How Cycling Can Save You Money

Of course here at Bike Pretty Headquarters, we are committed to showing you how biking can make your life more beautiful. But from time to time we acknowledge the other benefits of the bike-lifestyle. Like how cycling can save you money. Money you can spend on buying a bike satchel.

Fortunately, this wonderful infographic from the Mint.com blog is as stylish as it is persuasive. Oh, and lets make every month National Bike Month, okay?

How Cycling Can Save You Money

Londoners who Cycle support LCC’s latest Space for Cycling campaign

Last month, I received a rather funny email.

“You’re the first people I think of when I think ‘tandem,’ ” wrote Anna of the nonprofit organization, London Cycling Campaign.

I hadn’t realized our racing tandem, dorkily lovingly covered in tweed since the 2013 Tweed Run, had reached such levels of ubiquity.

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What Anna wanted to know was whether we’d participate in a photo shoot of Londoners who Cycle, for LCC’s Space for Cycling campaign.  The answer was obviously yes.  Any opportunity to show off my top-tube pattern-making skills and penchant for More Prints Than the Eye Can Handle is one I’ll take, thankyouverymuch.

Really though, LCC’s raison d’être is something any cyclist in London could easily get behind.

Their enthusiastic team works round-the-clock to campaign every local council candidate “to support one specific action to create safe Space for Cycling in their area.”  Yep, you read that right.  There are people out there whose full-time job is to make local government candidates prioritize the needs of cyclists on London streets.  

And oh, are we a needy bunch. For anyone who has cursed at a double-decker (or six) that whizzed past mere inches from their handlebars, only to have to ride around them when they all stop at the next station 100 meters down the road, or wheezed at the exhaust from the twenty-odd lorries that fly by during an average daily commute,  LCC is basically heaven-sent.

Read more about the campaign here – and, if you’re a LDNer, type in your postcode here to see how you can get involved locally. Below is a series of our favorite looks from the shoot, expertly snapped by photographer Steve Rutherford.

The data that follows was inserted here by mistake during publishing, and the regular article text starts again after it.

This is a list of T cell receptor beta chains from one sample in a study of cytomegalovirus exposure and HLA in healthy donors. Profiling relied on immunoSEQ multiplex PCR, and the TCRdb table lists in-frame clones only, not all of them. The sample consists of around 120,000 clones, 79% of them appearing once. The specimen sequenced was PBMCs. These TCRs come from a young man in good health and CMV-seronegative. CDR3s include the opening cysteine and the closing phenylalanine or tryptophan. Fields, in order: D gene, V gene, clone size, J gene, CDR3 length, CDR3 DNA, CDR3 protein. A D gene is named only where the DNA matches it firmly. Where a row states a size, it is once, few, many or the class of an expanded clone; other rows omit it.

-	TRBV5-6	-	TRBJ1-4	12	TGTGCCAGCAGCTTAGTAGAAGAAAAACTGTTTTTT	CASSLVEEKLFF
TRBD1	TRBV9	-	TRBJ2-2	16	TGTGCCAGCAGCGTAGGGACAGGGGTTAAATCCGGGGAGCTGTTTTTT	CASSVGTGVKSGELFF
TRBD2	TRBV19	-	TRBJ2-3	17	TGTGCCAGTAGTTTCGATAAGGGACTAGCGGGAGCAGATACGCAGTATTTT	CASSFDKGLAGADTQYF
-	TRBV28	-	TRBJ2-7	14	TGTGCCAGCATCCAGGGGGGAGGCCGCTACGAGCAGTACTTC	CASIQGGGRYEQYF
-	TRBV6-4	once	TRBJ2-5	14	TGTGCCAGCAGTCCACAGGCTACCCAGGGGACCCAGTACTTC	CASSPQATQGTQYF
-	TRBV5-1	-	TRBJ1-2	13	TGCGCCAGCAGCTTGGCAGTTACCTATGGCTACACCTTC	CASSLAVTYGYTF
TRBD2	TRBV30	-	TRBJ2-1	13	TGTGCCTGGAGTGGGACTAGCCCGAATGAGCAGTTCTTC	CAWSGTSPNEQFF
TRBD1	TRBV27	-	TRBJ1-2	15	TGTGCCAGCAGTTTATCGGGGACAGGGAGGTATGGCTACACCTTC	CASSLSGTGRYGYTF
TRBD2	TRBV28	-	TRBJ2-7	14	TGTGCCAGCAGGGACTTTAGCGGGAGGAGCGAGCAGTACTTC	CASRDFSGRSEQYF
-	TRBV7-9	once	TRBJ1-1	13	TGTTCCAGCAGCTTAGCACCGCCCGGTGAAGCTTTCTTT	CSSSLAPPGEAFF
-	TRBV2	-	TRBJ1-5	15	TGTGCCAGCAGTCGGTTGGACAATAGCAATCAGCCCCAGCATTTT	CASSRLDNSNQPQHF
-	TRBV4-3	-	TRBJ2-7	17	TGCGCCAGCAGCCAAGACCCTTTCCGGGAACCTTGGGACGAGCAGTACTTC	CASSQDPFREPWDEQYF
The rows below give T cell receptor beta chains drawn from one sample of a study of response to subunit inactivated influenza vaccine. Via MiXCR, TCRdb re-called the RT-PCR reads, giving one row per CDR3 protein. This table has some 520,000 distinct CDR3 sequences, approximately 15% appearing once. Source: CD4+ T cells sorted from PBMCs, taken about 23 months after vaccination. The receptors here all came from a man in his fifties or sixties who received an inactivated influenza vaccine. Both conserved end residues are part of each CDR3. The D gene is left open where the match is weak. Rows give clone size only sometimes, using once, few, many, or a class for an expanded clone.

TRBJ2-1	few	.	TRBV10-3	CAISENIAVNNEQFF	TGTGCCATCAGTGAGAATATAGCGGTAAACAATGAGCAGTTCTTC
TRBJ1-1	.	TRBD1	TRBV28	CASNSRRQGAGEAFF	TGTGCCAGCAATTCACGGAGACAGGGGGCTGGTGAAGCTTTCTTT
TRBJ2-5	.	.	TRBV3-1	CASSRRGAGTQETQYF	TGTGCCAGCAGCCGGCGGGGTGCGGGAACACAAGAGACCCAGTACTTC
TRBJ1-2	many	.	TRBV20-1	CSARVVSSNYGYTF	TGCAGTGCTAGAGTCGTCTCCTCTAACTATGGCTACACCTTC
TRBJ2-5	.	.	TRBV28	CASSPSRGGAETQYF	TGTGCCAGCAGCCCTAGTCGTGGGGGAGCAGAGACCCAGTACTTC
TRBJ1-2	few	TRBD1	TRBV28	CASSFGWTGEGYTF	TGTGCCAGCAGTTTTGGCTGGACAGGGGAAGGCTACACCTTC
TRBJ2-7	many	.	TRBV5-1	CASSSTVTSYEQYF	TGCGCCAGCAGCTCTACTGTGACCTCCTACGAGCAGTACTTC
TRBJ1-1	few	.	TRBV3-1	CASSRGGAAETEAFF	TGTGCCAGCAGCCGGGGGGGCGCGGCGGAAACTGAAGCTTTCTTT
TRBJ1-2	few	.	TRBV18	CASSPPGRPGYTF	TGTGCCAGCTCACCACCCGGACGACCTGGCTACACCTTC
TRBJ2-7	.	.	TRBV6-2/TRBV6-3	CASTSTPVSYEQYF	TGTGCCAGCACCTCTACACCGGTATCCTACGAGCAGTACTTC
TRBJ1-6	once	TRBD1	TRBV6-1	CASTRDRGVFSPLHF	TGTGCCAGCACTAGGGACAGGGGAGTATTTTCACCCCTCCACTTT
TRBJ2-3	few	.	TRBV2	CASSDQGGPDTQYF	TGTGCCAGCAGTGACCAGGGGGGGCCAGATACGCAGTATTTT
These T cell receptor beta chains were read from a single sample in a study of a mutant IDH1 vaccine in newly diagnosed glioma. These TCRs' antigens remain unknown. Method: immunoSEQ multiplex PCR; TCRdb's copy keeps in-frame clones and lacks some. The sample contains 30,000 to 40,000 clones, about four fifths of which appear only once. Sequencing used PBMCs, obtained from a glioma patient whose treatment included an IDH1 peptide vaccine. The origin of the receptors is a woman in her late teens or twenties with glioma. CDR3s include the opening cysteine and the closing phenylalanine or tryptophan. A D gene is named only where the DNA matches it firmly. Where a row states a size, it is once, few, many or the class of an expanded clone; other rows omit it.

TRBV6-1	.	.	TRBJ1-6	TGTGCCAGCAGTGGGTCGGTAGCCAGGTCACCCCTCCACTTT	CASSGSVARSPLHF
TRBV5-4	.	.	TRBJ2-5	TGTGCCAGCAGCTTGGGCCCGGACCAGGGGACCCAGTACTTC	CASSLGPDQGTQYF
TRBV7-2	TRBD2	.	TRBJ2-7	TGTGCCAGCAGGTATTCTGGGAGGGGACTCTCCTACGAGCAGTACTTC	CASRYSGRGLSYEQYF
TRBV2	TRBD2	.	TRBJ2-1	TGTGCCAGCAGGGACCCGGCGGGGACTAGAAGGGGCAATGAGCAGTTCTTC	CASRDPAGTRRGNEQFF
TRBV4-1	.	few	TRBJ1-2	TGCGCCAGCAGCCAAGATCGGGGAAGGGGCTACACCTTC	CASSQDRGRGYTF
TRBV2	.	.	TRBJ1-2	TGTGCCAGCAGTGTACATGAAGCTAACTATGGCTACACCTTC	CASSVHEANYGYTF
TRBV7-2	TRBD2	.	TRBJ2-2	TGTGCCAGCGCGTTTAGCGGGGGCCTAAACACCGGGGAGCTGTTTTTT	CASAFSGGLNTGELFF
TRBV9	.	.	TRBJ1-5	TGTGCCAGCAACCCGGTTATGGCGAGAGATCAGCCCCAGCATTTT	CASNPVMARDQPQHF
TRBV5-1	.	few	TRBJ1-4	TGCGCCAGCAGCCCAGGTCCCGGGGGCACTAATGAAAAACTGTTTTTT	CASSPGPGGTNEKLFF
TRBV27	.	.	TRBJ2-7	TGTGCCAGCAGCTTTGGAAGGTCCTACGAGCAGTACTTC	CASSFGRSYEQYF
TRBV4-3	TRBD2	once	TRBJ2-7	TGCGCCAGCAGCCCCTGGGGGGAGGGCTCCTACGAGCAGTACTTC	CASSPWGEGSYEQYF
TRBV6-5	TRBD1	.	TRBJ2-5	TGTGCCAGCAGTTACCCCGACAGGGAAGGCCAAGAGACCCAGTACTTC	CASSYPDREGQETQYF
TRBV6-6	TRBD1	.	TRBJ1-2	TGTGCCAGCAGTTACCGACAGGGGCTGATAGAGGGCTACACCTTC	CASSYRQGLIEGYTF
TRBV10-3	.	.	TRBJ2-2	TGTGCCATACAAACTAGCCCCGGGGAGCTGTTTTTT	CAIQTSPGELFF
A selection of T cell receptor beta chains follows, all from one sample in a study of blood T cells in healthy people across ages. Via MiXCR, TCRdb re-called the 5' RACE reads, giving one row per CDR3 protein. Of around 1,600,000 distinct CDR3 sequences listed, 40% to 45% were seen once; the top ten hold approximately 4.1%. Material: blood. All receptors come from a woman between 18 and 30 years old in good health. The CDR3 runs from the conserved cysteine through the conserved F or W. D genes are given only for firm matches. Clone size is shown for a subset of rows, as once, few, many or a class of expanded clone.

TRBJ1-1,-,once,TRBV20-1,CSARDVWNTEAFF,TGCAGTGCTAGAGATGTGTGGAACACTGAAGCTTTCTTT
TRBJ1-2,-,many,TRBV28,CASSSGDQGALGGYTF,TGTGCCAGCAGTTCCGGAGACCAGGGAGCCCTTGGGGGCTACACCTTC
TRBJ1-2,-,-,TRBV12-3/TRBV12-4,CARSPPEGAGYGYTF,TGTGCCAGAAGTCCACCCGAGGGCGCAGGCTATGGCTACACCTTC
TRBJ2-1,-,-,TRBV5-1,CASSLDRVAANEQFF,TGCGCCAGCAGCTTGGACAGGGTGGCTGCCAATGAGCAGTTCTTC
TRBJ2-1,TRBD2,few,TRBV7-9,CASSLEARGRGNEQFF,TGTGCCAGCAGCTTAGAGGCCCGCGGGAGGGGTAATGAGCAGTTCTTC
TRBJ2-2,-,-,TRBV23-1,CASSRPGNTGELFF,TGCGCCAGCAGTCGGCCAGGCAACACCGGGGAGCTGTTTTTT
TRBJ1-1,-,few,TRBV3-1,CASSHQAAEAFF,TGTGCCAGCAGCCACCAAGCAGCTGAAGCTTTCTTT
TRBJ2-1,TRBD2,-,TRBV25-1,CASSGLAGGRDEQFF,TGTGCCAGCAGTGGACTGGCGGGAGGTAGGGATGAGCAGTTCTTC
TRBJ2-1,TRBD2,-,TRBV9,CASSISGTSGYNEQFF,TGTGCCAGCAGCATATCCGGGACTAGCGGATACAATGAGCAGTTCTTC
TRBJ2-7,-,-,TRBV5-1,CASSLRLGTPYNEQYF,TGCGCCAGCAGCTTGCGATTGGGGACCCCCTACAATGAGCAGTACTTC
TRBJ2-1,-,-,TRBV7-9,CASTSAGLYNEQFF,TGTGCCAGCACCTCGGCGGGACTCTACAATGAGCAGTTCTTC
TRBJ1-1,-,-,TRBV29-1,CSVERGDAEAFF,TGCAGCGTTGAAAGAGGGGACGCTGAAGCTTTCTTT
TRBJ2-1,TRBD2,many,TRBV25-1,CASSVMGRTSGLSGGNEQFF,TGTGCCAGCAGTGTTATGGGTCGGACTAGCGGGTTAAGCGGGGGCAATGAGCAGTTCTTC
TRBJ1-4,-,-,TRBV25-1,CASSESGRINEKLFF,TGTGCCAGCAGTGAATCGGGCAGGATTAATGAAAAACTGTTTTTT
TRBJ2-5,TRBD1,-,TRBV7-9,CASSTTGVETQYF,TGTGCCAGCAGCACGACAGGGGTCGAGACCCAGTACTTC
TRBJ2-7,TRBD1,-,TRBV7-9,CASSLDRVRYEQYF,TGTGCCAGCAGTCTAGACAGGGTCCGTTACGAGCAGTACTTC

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Bike Pretty at SPIN London

Bikes?  Check.  Good coffee?  Check.  Pretty things, nice people?  Check.

We took a spin (har har) through SPIN London last weekend, a biannual event now in its third edition, and came back with this summary of our favourite bike pretty products, people, and moments to share with you.

Starting with none other than…

1. Michaux Club.  A former technical designer, Bike Pretty muse Rachel Bonney set the bar high when she launched her cycle-minded bag line Michaux Club in 2011.
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Hey that’s her!  Check out that smile, and smart merchandising. 

But she doesn’t make just bags.  A new version of Michaux Club’s stellar Lightsaber bar tape debuted at SPIN, replete with neat double rows of perforated holes that reveal the reflective material underneath – a concept that began with Rachel’s Zodiac bag series.

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Three colours!  Wow.  Is it obvious our vote lies with the gold?

…so your bars will glow ominously in the dark.

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I loved glowsticks on halloween as a kid, so this takes me back to happy memories of trick-or-treating. Except on my bike. Everyday. And who doesn’t wish everyday was halloween?

Rachel also featured some snazzy tassel keyring charms in the same colour palette as the bar tape.

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Tinged with reflective 3M silver, they really bring the hi-viz whimsy.  I liked them so much I bought two (one for me, one for Melissa, natch).  It goes great with my vintage Bonnie Cashin for Coach satchel, pictured above right (via Michaux Club’s instagram feed).

 And with another extra-special satchel, that you’ll hear about soon.

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2. Otto London. Londoners will likely be familiar with this line of urban ponchos, which come in an array of colours.  In my bike pretty world, there’s two kinds of capes: those to wear in an absolute downpour, and those to wear on a regular basis, to help block wind chill whilst maintaining a sense of movement and ease on the bike.